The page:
Saturday, March 17, 2018

A Culture fit for dodos

In yesterday's post, "Paul Kincaid on Iain M. Banks", we discussed Paul Kincaid's take on the Culture, Iain Banks's attempt to define a utopian civilisation. Kincaid argued that this attempt was a failure, that the covert unpleasantness of the Culture expressed contradictions within Iain Banks's own high-minded liberalism.

Paul Kincaid was absolutely right. Social liberalism, the celebration of Enlightenment values, is an edifice founded upon ungrounded abstractions: 'individualism', 'freedom from oppression', 'human rights'. While such slogans are and were undoubtedly intoxicating in the struggle against authoritarian (and in particular pre-capitalist) formations, in content they are dramatically disconnected both from the historical specificities of the capitalism they served to inaugurate and from the evolutionary-ecology of the human animal itself.

Can we do better?

Consider an ecosystem of multiple species, many in a predator-prey relationship. Let's be specific and consider the pigeon. Here's a species whose evolutionary-physicality exactly captures its ecological constraints. Its senses are acute because it needs to forage, to avoid predators and to mate. It enjoys tasty food and is disgusted by poisons because any inferior affect would lead to loss of fitness - it might die before reproducing and those suboptimal genes would fail to propagate.

The pigeon tells us that what it really wants is unbounded food, plenty of mating opportunities, a safe nest and no predators. Should we listen to it?

The end of utopia

Occasionally animals find themselves on islands with no natural predators and plenty of resources: a truly benign environment. No doubt they would consider that they had found utopia. Yet a Malthusian-powered evolutionary descent soon follows. Their descendants lose sensual acuity, mobility and intelligence - all energy-wasters in utopia. The end result (starting out as a pigeon) is the dodo.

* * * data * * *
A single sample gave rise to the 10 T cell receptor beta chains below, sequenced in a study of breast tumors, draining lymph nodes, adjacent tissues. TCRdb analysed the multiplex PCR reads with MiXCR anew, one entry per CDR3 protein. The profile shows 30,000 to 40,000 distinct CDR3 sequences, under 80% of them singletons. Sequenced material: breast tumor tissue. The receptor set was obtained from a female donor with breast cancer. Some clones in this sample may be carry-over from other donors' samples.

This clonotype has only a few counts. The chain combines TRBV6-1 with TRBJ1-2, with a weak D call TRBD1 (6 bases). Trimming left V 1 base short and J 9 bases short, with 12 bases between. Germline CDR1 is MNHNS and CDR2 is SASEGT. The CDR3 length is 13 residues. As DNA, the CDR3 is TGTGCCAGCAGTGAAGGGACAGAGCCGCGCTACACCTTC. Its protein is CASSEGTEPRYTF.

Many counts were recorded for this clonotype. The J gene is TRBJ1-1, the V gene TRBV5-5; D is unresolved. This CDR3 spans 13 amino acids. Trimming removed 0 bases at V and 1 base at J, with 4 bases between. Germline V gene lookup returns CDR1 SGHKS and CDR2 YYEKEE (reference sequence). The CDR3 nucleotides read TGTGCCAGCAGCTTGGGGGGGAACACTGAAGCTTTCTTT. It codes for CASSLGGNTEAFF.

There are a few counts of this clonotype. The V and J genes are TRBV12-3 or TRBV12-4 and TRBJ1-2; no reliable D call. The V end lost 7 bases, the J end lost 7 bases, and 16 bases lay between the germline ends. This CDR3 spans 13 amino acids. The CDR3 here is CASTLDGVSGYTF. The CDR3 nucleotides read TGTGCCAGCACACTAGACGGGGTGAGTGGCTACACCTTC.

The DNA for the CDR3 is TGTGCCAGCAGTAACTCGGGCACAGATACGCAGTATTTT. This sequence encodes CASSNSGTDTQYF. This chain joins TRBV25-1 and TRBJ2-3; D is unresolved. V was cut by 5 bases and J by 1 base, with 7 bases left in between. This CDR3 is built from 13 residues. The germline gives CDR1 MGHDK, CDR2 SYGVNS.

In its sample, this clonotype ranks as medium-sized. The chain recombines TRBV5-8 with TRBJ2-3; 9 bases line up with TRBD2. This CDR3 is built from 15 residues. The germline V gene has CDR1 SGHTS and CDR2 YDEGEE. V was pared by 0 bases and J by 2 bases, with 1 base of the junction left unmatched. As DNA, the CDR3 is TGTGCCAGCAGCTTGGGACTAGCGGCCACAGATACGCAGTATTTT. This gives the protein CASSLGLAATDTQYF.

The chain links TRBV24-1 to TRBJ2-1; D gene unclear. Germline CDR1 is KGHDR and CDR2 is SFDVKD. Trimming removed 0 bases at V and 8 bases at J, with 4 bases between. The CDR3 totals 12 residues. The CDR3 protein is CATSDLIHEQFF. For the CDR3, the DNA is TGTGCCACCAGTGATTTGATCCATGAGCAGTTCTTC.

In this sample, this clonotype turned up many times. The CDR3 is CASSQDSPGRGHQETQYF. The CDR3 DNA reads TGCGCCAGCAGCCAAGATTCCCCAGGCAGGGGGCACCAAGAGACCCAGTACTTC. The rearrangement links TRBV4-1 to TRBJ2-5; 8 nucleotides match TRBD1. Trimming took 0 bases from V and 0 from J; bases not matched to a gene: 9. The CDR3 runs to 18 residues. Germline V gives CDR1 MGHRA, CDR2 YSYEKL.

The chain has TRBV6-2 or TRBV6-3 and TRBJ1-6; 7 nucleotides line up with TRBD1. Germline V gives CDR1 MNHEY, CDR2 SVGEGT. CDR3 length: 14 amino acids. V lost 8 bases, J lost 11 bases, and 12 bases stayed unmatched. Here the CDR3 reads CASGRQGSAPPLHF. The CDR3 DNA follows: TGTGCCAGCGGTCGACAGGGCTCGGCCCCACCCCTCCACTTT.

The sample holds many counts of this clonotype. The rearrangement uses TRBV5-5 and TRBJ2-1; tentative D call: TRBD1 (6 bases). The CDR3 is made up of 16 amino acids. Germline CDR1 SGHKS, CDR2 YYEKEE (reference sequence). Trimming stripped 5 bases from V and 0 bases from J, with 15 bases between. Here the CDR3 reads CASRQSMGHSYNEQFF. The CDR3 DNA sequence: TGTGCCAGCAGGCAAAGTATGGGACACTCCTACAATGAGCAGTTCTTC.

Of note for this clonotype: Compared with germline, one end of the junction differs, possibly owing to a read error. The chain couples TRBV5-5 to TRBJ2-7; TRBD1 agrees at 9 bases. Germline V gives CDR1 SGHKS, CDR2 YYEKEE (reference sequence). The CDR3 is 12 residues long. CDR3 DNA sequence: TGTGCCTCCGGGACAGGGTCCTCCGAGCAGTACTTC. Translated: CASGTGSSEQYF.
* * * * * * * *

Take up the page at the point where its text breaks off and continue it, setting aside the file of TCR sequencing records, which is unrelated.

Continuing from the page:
At the level of the individual creature's wish-list, utopia does not end well.

If the species could speak to us collectively (!) then it would tell us a different story. It would ask for a testing, but not too-testing environment. One where there were problems that the truly competent animal could overcome, thereby proving themselves and securing fame, fortune and mates. There would, sadly, be unfortunate creatures with greater than average genetic load, creatures which would be culled by natural selection. But the species, in its descendant cohort, would maintain itself in pristine condition.

You see the problem. All of this applies to humans too at every level: genetic, phenotypic and psychological. No-one even wants the all-mod-cons beach holiday their whole life. But by our very smartness, our technological competence, our innovative economies, we're on track to remove all those threats which make life a challenge. We'll start by being bored .. and then devolve into complacent human dodos.

I don't think Iain Banks wanted that conclusion, but he didn't know how to avoid it either. And evasion is the enemy of great literature.


You say we'll correct mutational load by genetic engineering. But we end up with an 'enhanced' species-genotype uncorrelated with its undemanding ecology. Hard to see how such a mismatch leads to psychological tranquility: bored in paradise.

The dodo was never bored: it positively evolved to become complacent and easily-pleased.

It's worth reminding ourselves that all of our much-prized human attributes are an evolutionary response to the challenges of our previous environments. We value high intelligence, for example, because it enables us to manage our complex societies (the abstractions underlying science, technology, politics, processes, finance, ...) while human language was the key to adaptive social coordination and cohesion on those dangerous savannas.

If we simplify our interaction with our environment by off-loading complexities (as the Culture does with its AIs, its Minds) then there is no very good reason for us being more cognitively or physically capable than a mollusc.

Again I ask the shade of Iain Banks: what ecological problems in the desired-future are humans to be bioengineered to cope with?

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